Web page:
Fourth-year architecture students were recently honored for their designs by the Middle Tennessee Chapter of the American Institute of Architects and Brewer Ingram Fuller Architects.
The students represented four studios within the College of Architecture and Design to compete for the Brewer Ingram Fuller Sustainable Design Award and the American Institute of Architects Middle Tennessee Student Design Award.
The students were challenged to design a 30,000-square-foot facility for commercial or mixed use. Students had to integrate conceptual and schematic design into their projects and demonstrate a solid understanding of building systems, including structural, electrical, mechanical, and plumbing.
The competition required students to satisfy a minimum of a silver rating in LEED criteria, a green building certification program developed by the U.S. Green Building Council. Designs also had to adhere to metrics provided by the AIA Committee on the Environment.
The students’ range of designs included a culinary school, museum, housing, and more.
Architects from Brewer Ingram Fuller awarded the Sustainable Design Award to Austin Fleming and Beasley Chantharath. The duo was led by Kevin Stevens, lecturer in the College of Architecture and Design. The team received $1,000 to defray costs associated with study materials and testing fees for the LEED Green Associates examination.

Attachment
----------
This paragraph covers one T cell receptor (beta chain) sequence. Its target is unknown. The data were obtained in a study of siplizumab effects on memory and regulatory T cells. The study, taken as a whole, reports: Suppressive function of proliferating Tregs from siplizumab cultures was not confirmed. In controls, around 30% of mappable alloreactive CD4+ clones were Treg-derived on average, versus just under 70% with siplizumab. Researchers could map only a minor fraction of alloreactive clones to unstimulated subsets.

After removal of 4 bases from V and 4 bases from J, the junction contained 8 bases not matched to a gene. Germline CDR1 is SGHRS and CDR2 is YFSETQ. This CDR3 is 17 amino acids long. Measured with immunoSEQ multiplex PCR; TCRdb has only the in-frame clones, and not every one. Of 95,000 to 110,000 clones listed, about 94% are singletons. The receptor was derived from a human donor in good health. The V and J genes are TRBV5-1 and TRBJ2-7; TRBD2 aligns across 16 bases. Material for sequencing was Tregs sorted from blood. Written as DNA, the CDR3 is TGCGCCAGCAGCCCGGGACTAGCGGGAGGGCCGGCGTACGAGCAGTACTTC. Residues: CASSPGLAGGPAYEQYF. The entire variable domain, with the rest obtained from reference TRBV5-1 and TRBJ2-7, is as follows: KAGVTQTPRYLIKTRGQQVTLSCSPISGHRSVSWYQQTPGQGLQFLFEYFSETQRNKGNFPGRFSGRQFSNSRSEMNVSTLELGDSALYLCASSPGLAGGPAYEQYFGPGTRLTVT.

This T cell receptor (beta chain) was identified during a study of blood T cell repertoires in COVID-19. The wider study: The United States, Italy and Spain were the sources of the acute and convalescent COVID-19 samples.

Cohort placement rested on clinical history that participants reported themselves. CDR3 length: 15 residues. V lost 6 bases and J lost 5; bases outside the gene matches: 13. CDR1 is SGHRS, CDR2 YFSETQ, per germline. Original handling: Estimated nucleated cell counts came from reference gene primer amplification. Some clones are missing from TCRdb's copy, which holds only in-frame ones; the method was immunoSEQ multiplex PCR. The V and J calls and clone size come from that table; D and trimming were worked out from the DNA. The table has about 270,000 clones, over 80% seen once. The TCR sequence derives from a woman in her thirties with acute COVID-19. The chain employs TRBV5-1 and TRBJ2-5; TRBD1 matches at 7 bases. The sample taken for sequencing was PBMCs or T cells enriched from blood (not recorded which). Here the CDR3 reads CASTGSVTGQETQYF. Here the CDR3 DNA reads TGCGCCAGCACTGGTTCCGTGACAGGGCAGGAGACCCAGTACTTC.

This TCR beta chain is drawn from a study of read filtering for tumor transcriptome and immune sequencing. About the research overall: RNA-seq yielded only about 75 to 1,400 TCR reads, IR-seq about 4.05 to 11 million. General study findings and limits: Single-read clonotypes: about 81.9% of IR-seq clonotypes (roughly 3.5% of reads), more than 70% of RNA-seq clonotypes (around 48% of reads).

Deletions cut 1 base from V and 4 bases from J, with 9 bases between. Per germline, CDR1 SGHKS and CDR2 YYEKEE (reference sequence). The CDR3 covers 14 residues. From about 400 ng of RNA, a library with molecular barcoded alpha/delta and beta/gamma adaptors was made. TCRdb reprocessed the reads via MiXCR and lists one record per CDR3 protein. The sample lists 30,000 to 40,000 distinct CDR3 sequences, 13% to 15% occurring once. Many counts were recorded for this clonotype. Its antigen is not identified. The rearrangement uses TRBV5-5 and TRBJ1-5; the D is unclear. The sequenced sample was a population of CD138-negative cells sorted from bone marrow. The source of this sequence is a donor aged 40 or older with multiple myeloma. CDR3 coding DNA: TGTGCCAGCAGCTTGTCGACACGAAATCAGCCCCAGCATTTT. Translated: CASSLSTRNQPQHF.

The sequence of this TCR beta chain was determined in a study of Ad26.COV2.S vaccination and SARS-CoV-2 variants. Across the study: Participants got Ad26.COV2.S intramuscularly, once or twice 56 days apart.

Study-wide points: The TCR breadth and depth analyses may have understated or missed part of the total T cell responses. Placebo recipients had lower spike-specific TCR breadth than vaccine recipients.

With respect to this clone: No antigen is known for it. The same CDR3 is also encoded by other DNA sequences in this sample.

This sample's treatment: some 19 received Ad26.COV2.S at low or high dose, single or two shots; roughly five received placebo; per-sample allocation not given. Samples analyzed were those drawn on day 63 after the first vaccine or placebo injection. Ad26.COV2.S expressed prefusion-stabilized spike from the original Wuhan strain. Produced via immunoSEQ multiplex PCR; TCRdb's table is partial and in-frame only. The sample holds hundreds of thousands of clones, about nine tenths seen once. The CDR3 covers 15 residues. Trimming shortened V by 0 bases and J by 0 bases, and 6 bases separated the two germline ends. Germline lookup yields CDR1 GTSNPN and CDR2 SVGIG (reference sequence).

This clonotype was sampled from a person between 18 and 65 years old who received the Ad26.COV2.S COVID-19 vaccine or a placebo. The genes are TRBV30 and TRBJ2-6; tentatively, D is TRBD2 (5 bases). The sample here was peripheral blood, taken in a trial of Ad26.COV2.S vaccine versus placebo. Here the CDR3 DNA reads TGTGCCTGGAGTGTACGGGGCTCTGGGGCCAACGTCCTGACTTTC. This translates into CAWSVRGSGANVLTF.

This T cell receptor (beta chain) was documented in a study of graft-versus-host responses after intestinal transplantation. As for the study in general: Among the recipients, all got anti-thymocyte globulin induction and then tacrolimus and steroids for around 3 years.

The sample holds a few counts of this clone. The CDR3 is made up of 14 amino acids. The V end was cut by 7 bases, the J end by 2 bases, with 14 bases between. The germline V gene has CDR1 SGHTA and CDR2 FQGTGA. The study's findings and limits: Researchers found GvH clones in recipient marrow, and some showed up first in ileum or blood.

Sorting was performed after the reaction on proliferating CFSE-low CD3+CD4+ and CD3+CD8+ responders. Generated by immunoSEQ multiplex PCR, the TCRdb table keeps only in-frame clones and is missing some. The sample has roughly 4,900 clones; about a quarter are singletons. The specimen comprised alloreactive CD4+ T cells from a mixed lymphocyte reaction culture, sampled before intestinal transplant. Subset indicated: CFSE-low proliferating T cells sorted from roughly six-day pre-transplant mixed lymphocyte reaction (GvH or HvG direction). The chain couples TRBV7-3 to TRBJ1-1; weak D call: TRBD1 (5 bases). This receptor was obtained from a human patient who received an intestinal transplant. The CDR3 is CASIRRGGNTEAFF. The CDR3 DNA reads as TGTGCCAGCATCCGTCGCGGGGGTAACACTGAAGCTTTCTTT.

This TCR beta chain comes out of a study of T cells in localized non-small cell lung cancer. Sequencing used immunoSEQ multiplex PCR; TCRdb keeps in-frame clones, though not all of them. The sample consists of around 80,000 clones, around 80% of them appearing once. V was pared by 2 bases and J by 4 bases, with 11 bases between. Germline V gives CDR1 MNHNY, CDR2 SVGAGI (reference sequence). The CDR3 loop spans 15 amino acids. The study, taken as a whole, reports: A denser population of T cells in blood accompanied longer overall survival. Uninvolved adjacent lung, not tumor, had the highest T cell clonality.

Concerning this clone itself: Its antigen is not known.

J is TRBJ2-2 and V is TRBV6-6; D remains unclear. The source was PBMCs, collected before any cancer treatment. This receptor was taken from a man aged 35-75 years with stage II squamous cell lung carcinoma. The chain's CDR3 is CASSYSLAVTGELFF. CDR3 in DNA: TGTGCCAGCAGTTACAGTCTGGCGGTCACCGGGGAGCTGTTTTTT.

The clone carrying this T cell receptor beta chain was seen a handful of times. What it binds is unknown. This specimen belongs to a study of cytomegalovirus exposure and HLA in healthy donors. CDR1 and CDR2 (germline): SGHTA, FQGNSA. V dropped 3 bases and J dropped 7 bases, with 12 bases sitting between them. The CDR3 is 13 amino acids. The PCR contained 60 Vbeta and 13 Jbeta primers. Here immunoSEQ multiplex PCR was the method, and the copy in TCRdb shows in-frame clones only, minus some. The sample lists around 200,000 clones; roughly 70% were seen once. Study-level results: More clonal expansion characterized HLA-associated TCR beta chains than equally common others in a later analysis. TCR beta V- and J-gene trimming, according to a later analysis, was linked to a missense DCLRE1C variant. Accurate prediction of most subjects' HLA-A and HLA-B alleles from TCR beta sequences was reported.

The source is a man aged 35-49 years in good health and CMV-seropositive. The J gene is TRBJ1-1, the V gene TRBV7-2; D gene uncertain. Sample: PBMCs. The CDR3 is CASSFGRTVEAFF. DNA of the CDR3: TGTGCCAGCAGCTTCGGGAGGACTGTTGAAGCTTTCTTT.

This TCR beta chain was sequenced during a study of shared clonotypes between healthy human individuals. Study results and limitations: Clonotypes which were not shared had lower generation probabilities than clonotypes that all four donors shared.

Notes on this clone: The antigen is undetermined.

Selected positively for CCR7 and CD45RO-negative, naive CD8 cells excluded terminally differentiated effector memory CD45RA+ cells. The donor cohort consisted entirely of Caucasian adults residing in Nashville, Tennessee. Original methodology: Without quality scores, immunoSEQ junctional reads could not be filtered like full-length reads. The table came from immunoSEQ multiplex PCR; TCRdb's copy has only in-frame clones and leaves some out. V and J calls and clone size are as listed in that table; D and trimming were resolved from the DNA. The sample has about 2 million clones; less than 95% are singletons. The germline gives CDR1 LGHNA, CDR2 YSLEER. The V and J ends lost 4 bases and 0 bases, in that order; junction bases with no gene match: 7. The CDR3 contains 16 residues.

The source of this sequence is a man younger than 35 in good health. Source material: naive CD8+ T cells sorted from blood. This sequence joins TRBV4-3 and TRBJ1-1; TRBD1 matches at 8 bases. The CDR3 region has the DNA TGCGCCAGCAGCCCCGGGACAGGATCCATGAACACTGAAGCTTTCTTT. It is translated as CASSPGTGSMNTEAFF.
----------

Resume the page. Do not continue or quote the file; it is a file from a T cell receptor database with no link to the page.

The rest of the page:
The award was established by an endowed gift from Brewer Ingram Fuller Architects in Knoxville, which was founded by UT School of Architecture alumni Dan Brewer (’77), Lee Ingram (’76), and Anthony Fuller (’76). The purpose of the award is to encourage architecture students to incorporate sustainable design strategies into their work to be better prepared to lead the field of sustainable design when they enter the profession.
AIA Middle Tennessee awarded first place to Johnna Coetzee, William Harvell, and Jonathan Ruiz, a team led by James Rose, senior lecturer and adjunct assistant professor. The team received $1,500. Brian Lam and Spencer McCarty from Bob French’s studio received second place and $500.
“The reason we’ve invested in the university since 1992 is to build a bridge for students to engage with architects in practice and to continue communication with faculty,” said Carol Pedigo, executive director of AIA Middle Tennessee. “Over the years of supporting this student competition, we’ve given close to $50,000 to support students and the college.”
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